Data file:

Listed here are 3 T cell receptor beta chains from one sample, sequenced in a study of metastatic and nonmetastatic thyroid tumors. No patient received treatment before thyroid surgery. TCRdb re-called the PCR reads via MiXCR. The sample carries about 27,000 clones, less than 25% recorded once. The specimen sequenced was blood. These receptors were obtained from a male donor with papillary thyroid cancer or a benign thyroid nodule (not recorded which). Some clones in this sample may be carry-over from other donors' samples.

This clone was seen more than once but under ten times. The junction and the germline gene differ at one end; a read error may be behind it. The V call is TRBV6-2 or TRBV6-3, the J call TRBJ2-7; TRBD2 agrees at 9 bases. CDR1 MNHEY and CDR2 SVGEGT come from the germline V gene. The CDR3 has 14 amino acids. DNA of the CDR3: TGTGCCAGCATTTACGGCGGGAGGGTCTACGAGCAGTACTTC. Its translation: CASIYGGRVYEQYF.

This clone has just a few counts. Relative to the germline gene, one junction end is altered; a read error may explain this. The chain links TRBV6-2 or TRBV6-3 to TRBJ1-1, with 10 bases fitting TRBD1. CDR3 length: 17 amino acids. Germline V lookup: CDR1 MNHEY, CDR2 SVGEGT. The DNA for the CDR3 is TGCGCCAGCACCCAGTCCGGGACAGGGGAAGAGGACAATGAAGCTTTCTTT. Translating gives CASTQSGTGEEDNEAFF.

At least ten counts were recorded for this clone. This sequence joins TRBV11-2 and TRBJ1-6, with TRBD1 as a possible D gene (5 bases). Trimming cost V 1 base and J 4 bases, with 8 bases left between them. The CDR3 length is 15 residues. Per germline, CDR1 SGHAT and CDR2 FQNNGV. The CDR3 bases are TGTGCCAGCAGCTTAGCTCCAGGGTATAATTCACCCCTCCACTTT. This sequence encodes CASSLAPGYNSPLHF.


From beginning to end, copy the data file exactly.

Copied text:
Listed here are 3 T cell receptor beta chains from one sample, sequenced in a study of metastatic and nonmetastatic thyroid tumors. No patient received treatment before thyroid surgery. TCRdb re-called the PCR reads via MiXCR. The sample carries about 27,000 clones, less than 25% recorded once. The specimen sequenced was blood. These receptors were obtained from a male donor with papillary thyroid cancer or a benign thyroid nodule (not recorded which). Some clones in this sample may be carry-over from other donors' samples.

This clone was seen more than once but under ten times. The junction and the germline gene differ at one end; a read error may be behind it. The V call is TRBV6-2 or TRBV6-3, the J call TRBJ2-7; TRBD2 agrees at 9 bases. CDR1 MNHEY and CDR2 SVGEGT come from the germline V gene. The CDR3 has 14 amino acids. DNA of the CDR3: TGTGCCAGCATTTACGGCGGGAGGGTCTACGAGCAGTACTTC. Its translation: CASIYGGRVYEQYF.

This clone has just a few counts. Relative to the germline gene, one junction end is altered; a read error may explain this. The chain links TRBV6-2 or TRBV6-3 to TRBJ1-1, with 10 bases fitting TRBD1. CDR3 length: 17 amino acids. Germline V lookup: CDR1 MNHEY, CDR2 SVGEGT. The DNA for the CDR3 is TGCGCCAGCACCCAGTCCGGGACAGGGGAAGAGGACAATGAAGCTTTCTTT. Translating gives CASTQSGTGEEDNEAFF.

At least ten counts were recorded for this clone. This sequence joins TRBV11-2 and TRBJ1-6, with TRBD1 as a possible D gene (5 bases). Trimming cost V 1 base and J 4 bases, with 8 bases left between them. The CDR3 length is 15 residues. Per germline, CDR1 SGHAT and CDR2 FQNNGV. The CDR3 bases are TGTGCCAGCAGCTTAGCTCCAGGGTATAATTCACCCCTCCACTTT. This sequence encodes CASSLAPGYNSPLHF.